Anne Wojcicki


SOURCE OF WEALTH: Google, 23andMe

FUNDING AREAS: Medical Research, Technological Innovation, Open Source Information, and a variety of other causes

OVERVIEW: Anne Wojcicki, the founder of, has overseen the Brin Wojcicki Foundation with her former husband, Sergey Brin, cofounder of Google. The foundation has growing assets and engages in increasingly wide ranging philanthropy.  

BACKGROUND: Anne Wojcicki is the former wife of Sergey Brin. While much of her business and philanthropic vision aligns with that of her once-husband, she is also managing to carve out a niche for herself. For more than 10 years, Wojcicki was an investment analyst, overseeing health-care investments, and in 2006 cofounded 23andMe, a company that provides rapid genetic testing through a saliva-based personal genome test kit sold on the 23andMe website. In 2008, Time magazine named this kit the "Invention of the Year."


MEDICAL RESEARCH: Wojcicki strongly supports the Michael J. Fox Foundation for Parkinson's Research, to which she and her husband have granted at least $160 million to fight Parkinson's in recent years, and have also matched millions of dollars in other donations over several years. Wojcicki has also used 23andMe to combat Parkinson's, enrolling 10,000 people in a program that is looking for the genetic markers of the disease. She's also been involved in the funding for Call9, a telemedicine startup.

TECHNOLOGICAL INNOVATION: In the fall of 2013, Wojcicki, along with her husband Sergey Brin, Mark Zuckerberg, Priscilla Chan, Art Levinson, and Yuri Milner, announced the foundation of the Breakthrough Prize, a $3 million prize awarded to one physics project and six life sciences projects annually, for a total of $21 million a year. For more information, see the Breakthrough Prize in Life Sciences or the Fundamental Physics Prize.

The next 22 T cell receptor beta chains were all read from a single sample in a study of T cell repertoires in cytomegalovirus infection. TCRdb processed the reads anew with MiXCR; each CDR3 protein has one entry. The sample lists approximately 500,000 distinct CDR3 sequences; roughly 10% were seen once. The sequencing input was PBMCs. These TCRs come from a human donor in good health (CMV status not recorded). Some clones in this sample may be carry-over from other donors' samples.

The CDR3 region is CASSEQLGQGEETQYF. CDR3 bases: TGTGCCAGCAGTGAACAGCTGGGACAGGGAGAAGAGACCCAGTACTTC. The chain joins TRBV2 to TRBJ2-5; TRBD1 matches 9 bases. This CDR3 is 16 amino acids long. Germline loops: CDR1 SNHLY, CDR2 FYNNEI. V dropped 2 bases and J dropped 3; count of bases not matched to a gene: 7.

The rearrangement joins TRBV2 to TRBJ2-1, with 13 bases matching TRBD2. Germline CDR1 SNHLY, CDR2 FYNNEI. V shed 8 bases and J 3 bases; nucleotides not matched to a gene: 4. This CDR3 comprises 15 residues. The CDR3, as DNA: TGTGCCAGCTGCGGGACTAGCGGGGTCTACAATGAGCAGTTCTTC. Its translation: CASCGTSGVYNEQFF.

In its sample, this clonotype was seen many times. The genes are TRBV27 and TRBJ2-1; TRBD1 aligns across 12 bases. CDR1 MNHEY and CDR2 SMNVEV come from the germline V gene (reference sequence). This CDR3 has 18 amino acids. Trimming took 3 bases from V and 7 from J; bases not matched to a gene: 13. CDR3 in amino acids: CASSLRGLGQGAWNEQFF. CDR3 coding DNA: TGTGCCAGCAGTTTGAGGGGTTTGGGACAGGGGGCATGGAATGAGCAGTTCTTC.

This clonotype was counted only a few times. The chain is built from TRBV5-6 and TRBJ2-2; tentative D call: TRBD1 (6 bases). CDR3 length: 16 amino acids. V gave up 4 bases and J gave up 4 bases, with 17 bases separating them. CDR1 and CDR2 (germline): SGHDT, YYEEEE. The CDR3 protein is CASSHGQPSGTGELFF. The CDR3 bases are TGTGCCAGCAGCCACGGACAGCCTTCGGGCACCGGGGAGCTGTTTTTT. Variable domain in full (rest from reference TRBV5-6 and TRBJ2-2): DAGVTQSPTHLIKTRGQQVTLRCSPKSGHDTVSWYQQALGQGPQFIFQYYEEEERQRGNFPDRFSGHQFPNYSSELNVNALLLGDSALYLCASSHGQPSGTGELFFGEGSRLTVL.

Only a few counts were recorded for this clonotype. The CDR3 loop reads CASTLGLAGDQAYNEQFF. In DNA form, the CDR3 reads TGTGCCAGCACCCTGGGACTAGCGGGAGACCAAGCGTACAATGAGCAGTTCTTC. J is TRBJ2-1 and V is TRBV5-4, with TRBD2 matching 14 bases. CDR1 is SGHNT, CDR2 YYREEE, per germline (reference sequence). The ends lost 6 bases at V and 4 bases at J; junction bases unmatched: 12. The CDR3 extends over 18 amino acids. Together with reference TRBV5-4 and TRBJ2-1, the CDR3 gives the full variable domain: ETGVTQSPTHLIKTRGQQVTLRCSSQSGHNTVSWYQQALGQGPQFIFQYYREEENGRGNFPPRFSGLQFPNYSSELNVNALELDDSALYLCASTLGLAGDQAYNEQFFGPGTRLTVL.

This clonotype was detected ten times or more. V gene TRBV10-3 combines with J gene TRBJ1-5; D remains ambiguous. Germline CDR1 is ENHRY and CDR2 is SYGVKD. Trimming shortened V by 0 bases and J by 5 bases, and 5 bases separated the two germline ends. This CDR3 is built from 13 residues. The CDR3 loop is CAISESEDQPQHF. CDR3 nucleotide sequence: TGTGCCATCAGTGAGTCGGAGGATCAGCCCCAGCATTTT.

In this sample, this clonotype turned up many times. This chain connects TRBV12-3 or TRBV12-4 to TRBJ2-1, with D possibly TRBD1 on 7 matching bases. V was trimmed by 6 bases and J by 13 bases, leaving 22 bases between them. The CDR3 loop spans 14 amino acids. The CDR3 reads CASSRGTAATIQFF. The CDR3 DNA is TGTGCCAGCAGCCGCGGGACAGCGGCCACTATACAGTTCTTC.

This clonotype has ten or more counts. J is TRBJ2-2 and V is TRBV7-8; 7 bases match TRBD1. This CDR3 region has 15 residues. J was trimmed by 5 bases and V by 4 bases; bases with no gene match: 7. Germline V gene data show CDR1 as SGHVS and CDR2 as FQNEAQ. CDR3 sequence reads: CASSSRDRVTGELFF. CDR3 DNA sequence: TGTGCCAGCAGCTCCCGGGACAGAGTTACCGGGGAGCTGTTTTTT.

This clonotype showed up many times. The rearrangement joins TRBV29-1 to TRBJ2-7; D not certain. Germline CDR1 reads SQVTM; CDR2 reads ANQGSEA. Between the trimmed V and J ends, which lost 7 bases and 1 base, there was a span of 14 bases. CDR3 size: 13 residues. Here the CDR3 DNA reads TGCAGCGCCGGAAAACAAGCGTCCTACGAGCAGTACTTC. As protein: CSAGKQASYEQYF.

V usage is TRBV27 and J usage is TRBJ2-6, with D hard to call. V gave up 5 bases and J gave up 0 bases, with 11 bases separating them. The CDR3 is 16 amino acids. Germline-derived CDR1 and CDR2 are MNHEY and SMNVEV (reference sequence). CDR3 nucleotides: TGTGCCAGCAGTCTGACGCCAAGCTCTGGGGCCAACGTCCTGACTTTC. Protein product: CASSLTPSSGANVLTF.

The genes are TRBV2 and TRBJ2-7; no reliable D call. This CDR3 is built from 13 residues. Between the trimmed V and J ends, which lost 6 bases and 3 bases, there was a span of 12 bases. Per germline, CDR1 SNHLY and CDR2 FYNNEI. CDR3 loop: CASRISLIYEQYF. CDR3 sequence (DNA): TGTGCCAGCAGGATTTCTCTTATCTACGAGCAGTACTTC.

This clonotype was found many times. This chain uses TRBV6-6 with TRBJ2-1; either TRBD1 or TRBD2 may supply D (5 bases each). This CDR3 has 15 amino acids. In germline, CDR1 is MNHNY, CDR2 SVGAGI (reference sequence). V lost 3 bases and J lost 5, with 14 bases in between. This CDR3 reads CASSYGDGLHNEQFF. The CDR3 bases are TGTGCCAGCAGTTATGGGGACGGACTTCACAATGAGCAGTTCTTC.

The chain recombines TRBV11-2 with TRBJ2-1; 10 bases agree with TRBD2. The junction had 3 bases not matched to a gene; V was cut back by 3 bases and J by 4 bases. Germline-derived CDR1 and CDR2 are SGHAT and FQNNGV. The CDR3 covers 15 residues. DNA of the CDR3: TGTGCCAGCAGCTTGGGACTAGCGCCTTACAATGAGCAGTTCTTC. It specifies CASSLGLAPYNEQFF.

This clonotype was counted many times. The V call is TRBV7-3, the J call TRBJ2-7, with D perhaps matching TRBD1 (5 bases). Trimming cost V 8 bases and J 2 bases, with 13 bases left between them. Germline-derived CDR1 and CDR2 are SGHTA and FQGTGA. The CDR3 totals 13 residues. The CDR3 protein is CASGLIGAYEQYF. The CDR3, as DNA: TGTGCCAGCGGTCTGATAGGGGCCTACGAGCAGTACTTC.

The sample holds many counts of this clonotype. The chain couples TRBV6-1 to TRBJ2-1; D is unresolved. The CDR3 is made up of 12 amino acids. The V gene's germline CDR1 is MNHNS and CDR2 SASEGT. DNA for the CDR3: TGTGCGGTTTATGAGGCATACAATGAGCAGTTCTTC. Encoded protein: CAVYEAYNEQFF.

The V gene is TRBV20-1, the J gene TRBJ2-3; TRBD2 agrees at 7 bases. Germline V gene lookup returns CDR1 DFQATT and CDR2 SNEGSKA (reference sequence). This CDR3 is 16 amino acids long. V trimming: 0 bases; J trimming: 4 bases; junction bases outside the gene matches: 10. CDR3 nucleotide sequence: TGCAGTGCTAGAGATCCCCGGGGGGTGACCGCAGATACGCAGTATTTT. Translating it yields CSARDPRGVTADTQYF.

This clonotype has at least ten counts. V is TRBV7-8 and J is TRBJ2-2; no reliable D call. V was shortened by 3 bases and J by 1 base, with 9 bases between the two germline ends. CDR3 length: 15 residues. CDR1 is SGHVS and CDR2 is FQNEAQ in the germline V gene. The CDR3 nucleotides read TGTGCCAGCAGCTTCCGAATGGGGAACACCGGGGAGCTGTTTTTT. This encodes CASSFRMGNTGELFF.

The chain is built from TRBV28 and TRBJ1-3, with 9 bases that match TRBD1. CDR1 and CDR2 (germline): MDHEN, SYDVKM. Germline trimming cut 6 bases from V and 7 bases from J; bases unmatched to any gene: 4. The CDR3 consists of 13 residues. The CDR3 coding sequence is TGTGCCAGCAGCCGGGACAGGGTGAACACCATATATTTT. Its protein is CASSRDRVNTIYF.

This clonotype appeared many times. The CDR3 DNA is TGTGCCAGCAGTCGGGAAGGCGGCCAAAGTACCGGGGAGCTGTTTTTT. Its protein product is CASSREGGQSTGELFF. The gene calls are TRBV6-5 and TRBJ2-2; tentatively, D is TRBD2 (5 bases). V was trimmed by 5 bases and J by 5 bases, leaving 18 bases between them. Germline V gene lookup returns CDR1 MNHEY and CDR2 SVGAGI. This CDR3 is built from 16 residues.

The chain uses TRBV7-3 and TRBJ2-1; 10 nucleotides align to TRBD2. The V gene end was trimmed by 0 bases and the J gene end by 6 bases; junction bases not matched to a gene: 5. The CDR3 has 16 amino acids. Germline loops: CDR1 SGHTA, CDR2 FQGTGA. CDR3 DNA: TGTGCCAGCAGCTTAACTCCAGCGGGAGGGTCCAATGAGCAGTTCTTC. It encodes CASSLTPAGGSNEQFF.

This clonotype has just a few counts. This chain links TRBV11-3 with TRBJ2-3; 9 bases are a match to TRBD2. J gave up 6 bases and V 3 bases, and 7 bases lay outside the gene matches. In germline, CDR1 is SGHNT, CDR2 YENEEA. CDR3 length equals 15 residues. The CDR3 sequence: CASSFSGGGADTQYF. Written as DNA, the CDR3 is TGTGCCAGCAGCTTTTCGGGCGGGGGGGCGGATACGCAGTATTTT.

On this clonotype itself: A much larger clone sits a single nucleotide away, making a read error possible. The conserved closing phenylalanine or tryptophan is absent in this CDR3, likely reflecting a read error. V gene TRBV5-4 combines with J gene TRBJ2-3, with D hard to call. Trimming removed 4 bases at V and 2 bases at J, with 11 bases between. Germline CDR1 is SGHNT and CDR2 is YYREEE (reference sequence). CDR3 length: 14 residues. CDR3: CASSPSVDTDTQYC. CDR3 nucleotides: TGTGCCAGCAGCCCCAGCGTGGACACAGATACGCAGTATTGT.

OPEN SOURCE INFORMATION: The Brin Wojcicki Foundation has famously given smaller, but still substantial, donations to the Wikimedia Foundation, and Creative Commons  in support of their work. 

SOCIAL ENTREPRENEURSHIP: Brin and Wojcicki donated $1 million to fund a grant matching for Ashoka, which has a variety of programs that support entrepreneurs who are working to better society.

OTHER ISSUES: Under Wojcicki's leadership, the Brin Wojcicki Foundation has awarded grants to organizations such as Friends of Deer Hollow Farm, which provides historical and environmental education opportunities for children and others; the Flip Flop Foundation, whose mission is to improve the fortunes of Zambian women and children; and the Family Giving Tree, which provides backpacks for school and toys for the holidays to children in poverty. Wojcicki also heads up Passerelle Investment with her ex-husband, a company whose main goal is to improve the downtown Los Altos area, regardless of the profitability of project.

LOOKING FORWARD: Though Wojcicki has primarily focused her giving toward Parkinson's Research, it would not be surprising to see an expansion into other areas of medical research. Wojcicki has a wide variety of interests when it comes to philanthropy. The biggest factors seem to be innovative solutions, and a model that combines creating social benefit with a strong sustainable business model. While the former couple have given in tandem through the Brin Wojcicki Foundation, according to tax returns, a few years ago the foundation directed $275 million to a new vehicle called the Anne Wojcicki Foundation, which may indicate that Wojcicki may be ready to deepen and personalize her own giving.


  • Brin Wojcicki Foundation, 1660 Bush Street, San Francisco, CA 94109, 650-812-2600